Namboole gesture welcome but...

Thursday June 21 2012

By Andrew Mwanguhya

Happy day people, or rather Happy Science if you are a science student/follower. But despair not if you are an arts student. This has nothing to do with chemicals or atomic energy.This Happy Science, greeting-like as it may sound, is a Japanese religion founded on October 6, 1986 by Ryuho Okawa.

Their basic teachings are “Exploration of the Right Mind” and the “Principles of Happiness”, with Uganda their latest catch among several others across the world. And the organisation is not short of dollars, call them Japanese Yens or Ugandan shillings. No wonder the Namboole management could not turn down the revenues when they flashed the millions for stadium hire at them.

Apparently, Happy Science will tomorrow explore the right of mind and teach principles of happiness to some Ugandans – at some fee dependent on where you will sit - on the same turf Cranes played Senegal and Congo Brazzaville recently. This at the expense of the National Athletics Championships the same day where some runners will hope to qualify for the London Olympics due next month.

The local athletics body had already booked the facility, whose main purpose is to host and aid sports development in the country. Employing their business nous, Namboole disregarded the National Championships to stack in the Japanese millions.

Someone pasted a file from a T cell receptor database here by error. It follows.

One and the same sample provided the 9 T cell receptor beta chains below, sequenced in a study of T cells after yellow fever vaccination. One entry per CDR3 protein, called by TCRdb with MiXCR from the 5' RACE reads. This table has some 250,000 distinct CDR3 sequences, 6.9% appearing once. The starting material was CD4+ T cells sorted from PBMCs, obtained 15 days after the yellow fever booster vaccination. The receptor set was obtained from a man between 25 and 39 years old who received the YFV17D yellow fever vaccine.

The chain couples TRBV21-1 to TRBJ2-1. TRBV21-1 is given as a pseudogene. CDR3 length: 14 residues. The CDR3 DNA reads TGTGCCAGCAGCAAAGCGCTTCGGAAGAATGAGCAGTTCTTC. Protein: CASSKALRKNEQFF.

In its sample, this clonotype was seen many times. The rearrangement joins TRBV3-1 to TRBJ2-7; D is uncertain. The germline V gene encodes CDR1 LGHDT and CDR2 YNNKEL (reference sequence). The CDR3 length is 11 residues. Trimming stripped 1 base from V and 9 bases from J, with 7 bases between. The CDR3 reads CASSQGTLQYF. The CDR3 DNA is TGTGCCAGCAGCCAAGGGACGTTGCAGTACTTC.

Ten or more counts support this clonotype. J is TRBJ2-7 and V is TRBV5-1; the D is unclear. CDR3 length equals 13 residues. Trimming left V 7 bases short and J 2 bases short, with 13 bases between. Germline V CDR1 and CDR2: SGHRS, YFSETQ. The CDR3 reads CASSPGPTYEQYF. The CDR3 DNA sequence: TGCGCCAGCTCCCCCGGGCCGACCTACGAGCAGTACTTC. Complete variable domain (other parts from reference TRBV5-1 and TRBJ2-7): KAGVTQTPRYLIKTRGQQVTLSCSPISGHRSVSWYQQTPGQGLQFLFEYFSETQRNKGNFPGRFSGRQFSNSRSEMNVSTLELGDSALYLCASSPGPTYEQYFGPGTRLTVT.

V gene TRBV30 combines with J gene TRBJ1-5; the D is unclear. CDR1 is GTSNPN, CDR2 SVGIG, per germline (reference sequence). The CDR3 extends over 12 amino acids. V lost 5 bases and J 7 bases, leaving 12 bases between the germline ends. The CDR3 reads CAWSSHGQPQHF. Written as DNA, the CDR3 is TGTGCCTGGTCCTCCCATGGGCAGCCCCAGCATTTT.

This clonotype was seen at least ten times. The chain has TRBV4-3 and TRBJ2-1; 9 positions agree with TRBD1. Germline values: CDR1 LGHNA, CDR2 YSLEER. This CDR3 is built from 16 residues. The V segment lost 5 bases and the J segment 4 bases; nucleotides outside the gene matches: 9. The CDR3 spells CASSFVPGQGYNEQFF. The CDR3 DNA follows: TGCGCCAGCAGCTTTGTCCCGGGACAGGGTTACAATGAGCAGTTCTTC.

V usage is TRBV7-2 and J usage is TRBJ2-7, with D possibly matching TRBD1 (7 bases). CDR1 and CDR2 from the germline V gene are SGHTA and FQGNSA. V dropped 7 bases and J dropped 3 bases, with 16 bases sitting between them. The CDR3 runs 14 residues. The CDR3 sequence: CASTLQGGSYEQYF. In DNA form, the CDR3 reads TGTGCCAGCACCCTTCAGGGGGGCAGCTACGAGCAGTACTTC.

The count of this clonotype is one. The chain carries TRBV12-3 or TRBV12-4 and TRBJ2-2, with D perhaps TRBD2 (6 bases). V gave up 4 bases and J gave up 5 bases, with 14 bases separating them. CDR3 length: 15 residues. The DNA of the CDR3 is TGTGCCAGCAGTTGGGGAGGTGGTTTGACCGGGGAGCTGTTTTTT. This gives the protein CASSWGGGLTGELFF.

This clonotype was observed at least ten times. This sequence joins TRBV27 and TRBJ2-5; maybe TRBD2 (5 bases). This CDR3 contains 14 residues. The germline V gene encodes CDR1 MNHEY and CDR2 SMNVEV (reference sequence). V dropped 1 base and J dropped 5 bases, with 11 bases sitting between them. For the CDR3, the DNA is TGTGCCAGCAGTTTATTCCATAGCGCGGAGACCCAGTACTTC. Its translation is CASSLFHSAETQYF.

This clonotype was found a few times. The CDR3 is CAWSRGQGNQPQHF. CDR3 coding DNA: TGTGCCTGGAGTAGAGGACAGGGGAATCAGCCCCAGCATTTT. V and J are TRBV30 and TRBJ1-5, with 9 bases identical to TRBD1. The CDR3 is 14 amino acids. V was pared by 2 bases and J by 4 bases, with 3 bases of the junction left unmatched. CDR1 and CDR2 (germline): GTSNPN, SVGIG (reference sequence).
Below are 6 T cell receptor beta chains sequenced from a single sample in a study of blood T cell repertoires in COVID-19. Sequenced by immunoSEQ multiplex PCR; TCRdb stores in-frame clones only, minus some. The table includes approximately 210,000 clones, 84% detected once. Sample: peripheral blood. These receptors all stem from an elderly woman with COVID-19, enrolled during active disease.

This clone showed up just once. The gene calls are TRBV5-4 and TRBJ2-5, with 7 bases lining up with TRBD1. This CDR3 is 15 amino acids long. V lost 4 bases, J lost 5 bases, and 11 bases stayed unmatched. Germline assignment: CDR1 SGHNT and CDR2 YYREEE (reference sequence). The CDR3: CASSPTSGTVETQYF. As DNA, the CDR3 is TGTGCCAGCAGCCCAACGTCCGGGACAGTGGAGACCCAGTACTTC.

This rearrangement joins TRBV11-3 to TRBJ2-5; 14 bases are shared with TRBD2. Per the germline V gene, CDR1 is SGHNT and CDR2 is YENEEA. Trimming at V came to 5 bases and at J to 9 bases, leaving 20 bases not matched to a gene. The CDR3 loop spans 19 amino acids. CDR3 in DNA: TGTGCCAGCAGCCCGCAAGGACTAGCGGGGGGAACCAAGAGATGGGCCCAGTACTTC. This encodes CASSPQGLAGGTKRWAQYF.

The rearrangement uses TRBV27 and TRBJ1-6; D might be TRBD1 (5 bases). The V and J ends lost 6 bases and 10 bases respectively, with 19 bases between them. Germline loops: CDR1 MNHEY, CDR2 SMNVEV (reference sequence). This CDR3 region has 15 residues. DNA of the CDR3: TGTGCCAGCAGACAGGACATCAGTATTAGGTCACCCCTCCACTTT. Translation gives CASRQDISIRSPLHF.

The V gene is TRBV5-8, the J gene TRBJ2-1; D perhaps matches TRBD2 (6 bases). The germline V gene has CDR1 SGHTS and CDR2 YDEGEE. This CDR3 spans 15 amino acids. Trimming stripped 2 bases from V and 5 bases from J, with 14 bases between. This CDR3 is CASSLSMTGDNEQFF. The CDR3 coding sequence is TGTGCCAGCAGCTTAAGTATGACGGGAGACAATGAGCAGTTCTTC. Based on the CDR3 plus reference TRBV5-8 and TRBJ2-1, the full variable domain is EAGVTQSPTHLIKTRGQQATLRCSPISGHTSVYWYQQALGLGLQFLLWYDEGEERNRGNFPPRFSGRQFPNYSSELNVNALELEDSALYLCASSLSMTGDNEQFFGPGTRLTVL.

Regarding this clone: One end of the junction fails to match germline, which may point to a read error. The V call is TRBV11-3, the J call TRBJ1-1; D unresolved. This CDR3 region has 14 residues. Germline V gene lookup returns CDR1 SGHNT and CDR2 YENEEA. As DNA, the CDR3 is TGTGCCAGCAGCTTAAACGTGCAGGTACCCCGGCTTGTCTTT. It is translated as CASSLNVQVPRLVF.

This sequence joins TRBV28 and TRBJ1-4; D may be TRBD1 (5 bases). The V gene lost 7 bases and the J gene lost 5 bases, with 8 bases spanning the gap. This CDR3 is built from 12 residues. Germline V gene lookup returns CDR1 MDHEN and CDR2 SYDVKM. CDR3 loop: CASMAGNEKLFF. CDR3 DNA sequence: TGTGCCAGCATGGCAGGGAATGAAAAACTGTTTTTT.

Although Happy Science were reportedly ‘forced’ to change their dates because of Cranes engagements, Namboole management knew their action - which was purely business - would attract public ire. Namboole will be solely blamed that a national sporting activity is being relegated to Makerere mainground.

The Makerere track is disappointingly bumpy and even the best athletes will require divine intervention to post good times. Yet the National Championship is the last chance for local-based athletes to qualify for the London Olympics that kick off July 27. Credit to the stadium management though for their humility.

That they have in a form of compensation offered to take care of five athletes’ air tickets of the 12 traveling to the Africa Senior Athletics Championships in Benin next week is a welcome gesture. Not so many other companies would have made it if trapped in such a situation. But why give tickets to athletes who were already on the list to be catered for by the federation? Increasing the team to 17 would have made some sense... and perhaps added to the Happy Science.

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